I feel like it’s a pretty universal truth that comparing yourself to others is the death of happiness. That being said, it’s hard not to compare and contrast your life to your neighbors, your coworkers, and your family and friends. It’s really damn hard on the bad days, when the self-doubt starts creeping in, to not look at your BFF, and think, “Damn! She’s got everything together, I suck.”
That’s damaging enough, but what I think is even worse, is comparing and judging yourself against the outliers. The novelist who hit the NY Times bestseller list at the age of 17. The entrepreneur who made a million dollars before their 25th birthday. You might as well pack up the shop and go home, because that comparison is going to wind up creating a sea of self-loathing tears.
Outliers are out there for a reason. They either have some amazing gift in their field, or just happened to be in the right place at the right time with the right idea. Or quite frankly a combination of the two. I’m not saying, there isn’t a good amount of work involved as well, but that hard work and determination met with some luck somewhere along the line. How else do you explain two people who work their asses off and one does okay, while the other one is a huge success? There’s got to be some sort of luck/right-place-at-the-right time thrown in there. So what good could possibly come from making that comparison? None.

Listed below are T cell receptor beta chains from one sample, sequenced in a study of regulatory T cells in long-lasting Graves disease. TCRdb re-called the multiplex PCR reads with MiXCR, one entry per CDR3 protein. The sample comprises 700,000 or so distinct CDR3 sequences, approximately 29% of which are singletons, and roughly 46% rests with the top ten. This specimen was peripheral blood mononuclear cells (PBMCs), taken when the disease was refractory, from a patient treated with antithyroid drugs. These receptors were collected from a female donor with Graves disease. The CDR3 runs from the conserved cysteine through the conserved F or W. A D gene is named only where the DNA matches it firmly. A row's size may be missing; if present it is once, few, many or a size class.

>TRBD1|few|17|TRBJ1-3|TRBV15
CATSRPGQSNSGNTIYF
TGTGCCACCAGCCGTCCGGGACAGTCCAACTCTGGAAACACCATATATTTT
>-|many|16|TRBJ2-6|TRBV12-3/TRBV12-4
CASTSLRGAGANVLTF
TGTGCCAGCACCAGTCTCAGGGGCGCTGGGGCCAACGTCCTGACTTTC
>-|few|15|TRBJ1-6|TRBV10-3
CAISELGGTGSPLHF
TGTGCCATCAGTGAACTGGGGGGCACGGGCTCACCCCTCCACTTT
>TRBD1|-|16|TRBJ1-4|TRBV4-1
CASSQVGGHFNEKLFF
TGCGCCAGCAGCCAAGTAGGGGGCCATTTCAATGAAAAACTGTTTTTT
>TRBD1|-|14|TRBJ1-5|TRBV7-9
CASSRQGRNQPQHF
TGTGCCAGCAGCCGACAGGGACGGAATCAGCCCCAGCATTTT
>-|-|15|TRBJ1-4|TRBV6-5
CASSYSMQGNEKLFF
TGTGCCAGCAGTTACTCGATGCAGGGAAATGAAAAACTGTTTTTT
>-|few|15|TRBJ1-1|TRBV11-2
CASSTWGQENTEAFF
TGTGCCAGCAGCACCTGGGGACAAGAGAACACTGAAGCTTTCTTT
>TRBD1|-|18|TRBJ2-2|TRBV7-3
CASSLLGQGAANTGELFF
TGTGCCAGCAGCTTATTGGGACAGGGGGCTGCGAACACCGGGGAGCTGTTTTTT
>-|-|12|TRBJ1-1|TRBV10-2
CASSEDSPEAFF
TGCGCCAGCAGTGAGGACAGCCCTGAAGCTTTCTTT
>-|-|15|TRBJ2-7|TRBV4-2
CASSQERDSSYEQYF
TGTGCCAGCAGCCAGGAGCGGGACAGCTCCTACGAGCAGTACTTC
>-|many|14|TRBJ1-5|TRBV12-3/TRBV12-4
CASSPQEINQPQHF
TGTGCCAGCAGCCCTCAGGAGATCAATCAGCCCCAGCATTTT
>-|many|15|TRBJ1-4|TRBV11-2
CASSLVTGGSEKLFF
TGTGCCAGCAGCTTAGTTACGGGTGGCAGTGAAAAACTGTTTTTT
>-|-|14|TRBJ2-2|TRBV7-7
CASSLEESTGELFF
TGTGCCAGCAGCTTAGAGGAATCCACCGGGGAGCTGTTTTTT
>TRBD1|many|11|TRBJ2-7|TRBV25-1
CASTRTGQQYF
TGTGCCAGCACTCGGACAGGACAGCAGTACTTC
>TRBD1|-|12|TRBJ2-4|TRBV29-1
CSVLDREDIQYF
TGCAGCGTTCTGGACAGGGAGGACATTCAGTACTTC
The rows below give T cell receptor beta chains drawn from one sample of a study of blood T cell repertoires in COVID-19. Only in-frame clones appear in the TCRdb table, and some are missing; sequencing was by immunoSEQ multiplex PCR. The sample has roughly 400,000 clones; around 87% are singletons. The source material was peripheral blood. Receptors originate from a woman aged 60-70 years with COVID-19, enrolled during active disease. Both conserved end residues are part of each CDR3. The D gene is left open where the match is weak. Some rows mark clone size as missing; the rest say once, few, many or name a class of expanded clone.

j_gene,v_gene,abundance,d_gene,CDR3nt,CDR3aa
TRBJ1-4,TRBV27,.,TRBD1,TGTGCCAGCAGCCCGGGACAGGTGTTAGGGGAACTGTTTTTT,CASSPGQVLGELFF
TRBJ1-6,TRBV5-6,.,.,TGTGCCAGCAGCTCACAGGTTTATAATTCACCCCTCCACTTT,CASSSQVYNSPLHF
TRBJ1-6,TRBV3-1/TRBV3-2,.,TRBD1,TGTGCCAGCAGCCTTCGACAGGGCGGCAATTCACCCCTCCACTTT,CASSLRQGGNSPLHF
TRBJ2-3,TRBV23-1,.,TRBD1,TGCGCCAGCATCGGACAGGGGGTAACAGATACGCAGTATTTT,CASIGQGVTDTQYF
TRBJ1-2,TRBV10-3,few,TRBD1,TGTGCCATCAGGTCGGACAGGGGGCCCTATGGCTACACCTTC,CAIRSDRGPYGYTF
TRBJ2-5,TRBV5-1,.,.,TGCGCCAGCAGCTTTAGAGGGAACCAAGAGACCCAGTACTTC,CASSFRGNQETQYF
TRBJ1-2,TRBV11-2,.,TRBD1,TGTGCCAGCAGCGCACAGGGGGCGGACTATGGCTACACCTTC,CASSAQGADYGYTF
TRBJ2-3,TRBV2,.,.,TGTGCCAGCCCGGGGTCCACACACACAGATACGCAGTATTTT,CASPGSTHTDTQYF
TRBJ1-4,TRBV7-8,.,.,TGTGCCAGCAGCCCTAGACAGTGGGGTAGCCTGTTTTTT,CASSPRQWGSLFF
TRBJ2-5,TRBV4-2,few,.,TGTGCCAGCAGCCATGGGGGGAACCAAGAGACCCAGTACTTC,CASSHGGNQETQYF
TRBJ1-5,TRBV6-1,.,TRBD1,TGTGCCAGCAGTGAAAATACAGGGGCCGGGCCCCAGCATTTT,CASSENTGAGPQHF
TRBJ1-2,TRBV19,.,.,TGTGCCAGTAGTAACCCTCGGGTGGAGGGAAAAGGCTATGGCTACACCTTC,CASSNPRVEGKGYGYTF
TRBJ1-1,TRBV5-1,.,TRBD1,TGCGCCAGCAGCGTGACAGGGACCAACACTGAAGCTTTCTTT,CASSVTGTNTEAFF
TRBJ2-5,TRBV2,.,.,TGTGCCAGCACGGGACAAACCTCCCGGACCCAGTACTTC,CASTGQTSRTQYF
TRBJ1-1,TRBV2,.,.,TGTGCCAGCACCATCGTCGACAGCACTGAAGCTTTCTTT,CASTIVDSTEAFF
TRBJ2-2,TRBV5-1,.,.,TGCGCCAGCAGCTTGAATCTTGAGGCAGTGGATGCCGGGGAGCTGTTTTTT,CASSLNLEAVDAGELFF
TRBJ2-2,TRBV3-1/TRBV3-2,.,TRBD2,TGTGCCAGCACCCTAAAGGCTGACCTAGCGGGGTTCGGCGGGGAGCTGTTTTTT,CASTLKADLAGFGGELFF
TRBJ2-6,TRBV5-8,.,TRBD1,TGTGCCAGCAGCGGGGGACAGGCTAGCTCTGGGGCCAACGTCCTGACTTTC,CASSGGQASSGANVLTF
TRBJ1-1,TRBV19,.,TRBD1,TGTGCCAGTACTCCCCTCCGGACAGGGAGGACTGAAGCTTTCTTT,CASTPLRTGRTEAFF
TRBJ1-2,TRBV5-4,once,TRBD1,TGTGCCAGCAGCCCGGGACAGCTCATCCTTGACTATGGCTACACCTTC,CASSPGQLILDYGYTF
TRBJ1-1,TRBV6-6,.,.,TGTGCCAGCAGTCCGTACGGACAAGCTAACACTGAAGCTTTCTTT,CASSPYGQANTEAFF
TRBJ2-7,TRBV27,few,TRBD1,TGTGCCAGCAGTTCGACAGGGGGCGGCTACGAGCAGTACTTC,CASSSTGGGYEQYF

Now I’m not saying that I’m crying myself to sleep at night because I’m not a Christopher Paolini. Far from it, I have a healthy respect for myself and the work that I’ve done. However, lately I’ve noticed that I’ve been making some pretty major comparisons without even realizing it. In talking to people about my search for an agent, I have lost track of how many times I’ve said, “Stephen King was rejected over a hundred times, before he was signed.” Which seems innocuous enough, it’s a way to set the bar for my own experience. But then it hit me. What happens when I hit 100 or 150 rejections? I’m already half way there, so those are plausible numbers. If you add to the count the number of agents who have ignored my query letter, I’m already there. What happens to my comparison then? If I surpass Stephen King’s number and still don’t have an agent, does that mean that I’m a failure? Does that mean that I’m nothing special, just one of the average masses?
Honestly, I don’t think it means anything. The world in which he was sending out queries is so completely changed from the world in which I am it’s like trying to compare apples to water buffaloes. There is no relevant comparison possible! Which brings me back to my first thought. Even if I step away from the outlier league and look at friends, coworkers and acquaintances, I have to come to the same conclusion. THERE IS NO RELEVANT COMPARISON. Each person has their own set of gifts and hurdles that they bring to the table. Clearly, those with only a handful of hurdles are going to get further faster. Clearly, those who realize immediately what their gifts are and how to use them are going to get further faster. Those who have a couple hundred hurdles and have had to devote a good part of their life to clearing them before they could even look at their gifts, well it’s no frickin’ wonder they’re just now showing up. Contrary to popular belief, they are not late to the party. They are not behind or a late-bloomer. They are simply running their race, the best that they can.
I think it’s high time that we realize that we each have our own race to run, and cut ourselves some slack when we don’t arrive at the same milestones at the same time as those around us. Myself included.